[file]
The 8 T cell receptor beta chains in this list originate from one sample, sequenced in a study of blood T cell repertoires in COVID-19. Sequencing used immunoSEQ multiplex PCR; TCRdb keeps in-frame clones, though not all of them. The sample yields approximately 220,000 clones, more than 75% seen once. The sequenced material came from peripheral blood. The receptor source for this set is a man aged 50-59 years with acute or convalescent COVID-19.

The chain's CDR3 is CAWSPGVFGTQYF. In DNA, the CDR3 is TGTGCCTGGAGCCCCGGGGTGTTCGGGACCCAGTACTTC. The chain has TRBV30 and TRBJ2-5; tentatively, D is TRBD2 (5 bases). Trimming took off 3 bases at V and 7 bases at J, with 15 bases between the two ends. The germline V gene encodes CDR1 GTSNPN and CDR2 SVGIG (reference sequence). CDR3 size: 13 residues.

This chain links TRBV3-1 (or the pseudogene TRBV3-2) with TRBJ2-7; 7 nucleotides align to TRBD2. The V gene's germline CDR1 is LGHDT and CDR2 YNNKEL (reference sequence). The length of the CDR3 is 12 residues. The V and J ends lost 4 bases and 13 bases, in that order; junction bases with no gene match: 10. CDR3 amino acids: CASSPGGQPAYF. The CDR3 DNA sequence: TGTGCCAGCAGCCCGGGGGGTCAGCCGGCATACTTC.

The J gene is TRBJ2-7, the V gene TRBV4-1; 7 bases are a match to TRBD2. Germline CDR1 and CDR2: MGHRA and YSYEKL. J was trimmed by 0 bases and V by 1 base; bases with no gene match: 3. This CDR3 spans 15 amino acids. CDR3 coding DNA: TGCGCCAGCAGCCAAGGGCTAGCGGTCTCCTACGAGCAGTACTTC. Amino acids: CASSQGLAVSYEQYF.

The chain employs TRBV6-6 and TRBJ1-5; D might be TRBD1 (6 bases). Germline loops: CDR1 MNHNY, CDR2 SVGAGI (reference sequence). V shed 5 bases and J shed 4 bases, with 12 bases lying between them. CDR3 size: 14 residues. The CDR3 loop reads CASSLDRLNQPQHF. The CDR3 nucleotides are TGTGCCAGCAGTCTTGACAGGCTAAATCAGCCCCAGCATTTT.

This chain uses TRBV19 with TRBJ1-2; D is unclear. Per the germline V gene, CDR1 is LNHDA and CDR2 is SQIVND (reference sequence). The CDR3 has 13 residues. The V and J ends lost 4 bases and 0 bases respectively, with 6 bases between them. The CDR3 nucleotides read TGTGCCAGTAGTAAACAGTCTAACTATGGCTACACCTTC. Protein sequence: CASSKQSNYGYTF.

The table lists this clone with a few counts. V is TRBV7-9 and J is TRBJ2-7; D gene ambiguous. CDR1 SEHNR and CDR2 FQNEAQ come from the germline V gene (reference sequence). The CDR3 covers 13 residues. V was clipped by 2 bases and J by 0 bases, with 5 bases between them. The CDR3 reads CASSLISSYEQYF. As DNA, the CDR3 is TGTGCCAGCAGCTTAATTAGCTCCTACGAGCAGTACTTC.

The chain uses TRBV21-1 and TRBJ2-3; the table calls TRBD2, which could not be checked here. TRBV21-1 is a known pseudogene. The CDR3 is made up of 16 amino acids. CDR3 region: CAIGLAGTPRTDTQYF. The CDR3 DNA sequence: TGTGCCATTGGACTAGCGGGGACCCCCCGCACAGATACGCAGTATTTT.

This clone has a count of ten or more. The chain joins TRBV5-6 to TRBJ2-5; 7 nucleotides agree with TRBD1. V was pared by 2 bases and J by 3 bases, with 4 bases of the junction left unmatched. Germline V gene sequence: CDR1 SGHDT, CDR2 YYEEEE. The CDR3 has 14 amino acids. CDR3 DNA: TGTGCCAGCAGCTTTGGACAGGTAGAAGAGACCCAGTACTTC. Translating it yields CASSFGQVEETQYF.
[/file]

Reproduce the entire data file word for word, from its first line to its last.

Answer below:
The 8 T cell receptor beta chains in this list originate from one sample, sequenced in a study of blood T cell repertoires in COVID-19. Sequencing used immunoSEQ multiplex PCR; TCRdb keeps in-frame clones, though not all of them. The sample yields approximately 220,000 clones, more than 75% seen once. The sequenced material came from peripheral blood. The receptor source for this set is a man aged 50-59 years with acute or convalescent COVID-19.

The chain's CDR3 is CAWSPGVFGTQYF. In DNA, the CDR3 is TGTGCCTGGAGCCCCGGGGTGTTCGGGACCCAGTACTTC. The chain has TRBV30 and TRBJ2-5; tentatively, D is TRBD2 (5 bases). Trimming took off 3 bases at V and 7 bases at J, with 15 bases between the two ends. The germline V gene encodes CDR1 GTSNPN and CDR2 SVGIG (reference sequence). CDR3 size: 13 residues.

This chain links TRBV3-1 (or the pseudogene TRBV3-2) with TRBJ2-7; 7 nucleotides align to TRBD2. The V gene's germline CDR1 is LGHDT and CDR2 YNNKEL (reference sequence). The length of the CDR3 is 12 residues. The V and J ends lost 4 bases and 13 bases, in that order; junction bases with no gene match: 10. CDR3 amino acids: CASSPGGQPAYF. The CDR3 DNA sequence: TGTGCCAGCAGCCCGGGGGGTCAGCCGGCATACTTC.

The J gene is TRBJ2-7, the V gene TRBV4-1; 7 bases are a match to TRBD2. Germline CDR1 and CDR2: MGHRA and YSYEKL. J was trimmed by 0 bases and V by 1 base; bases with no gene match: 3. This CDR3 spans 15 amino acids. CDR3 coding DNA: TGCGCCAGCAGCCAAGGGCTAGCGGTCTCCTACGAGCAGTACTTC. Amino acids: CASSQGLAVSYEQYF.

The chain employs TRBV6-6 and TRBJ1-5; D might be TRBD1 (6 bases). Germline loops: CDR1 MNHNY, CDR2 SVGAGI (reference sequence). V shed 5 bases and J shed 4 bases, with 12 bases lying between them. CDR3 size: 14 residues. The CDR3 loop reads CASSLDRLNQPQHF. The CDR3 nucleotides are TGTGCCAGCAGTCTTGACAGGCTAAATCAGCCCCAGCATTTT.

This chain uses TRBV19 with TRBJ1-2; D is unclear. Per the germline V gene, CDR1 is LNHDA and CDR2 is SQIVND (reference sequence). The CDR3 has 13 residues. The V and J ends lost 4 bases and 0 bases respectively, with 6 bases between them. The CDR3 nucleotides read TGTGCCAGTAGTAAACAGTCTAACTATGGCTACACCTTC. Protein sequence: CASSKQSNYGYTF.

The table lists this clone with a few counts. V is TRBV7-9 and J is TRBJ2-7; D gene ambiguous. CDR1 SEHNR and CDR2 FQNEAQ come from the germline V gene (reference sequence). The CDR3 covers 13 residues. V was clipped by 2 bases and J by 0 bases, with 5 bases between them. The CDR3 reads CASSLISSYEQYF. As DNA, the CDR3 is TGTGCCAGCAGCTTAATTAGCTCCTACGAGCAGTACTTC.

The chain uses TRBV21-1 and TRBJ2-3; the table calls TRBD2, which could not be checked here. TRBV21-1 is a known pseudogene. The CDR3 is made up of 16 amino acids. CDR3 region: CAIGLAGTPRTDTQYF. The CDR3 DNA sequence: TGTGCCATTGGACTAGCGGGGACCCCCCGCACAGATACGCAGTATTTT.

This clone has a count of ten or more. The chain joins TRBV5-6 to TRBJ2-5; 7 nucleotides agree with TRBD1. V was pared by 2 bases and J by 3 bases, with 4 bases of the junction left unmatched. Germline V gene sequence: CDR1 SGHDT, CDR2 YYEEEE. The CDR3 has 14 amino acids. CDR3 DNA: TGTGCCAGCAGCTTTGGACAGGTAGAAGAGACCCAGTACTTC. Translating it yields CASSFGQVEETQYF.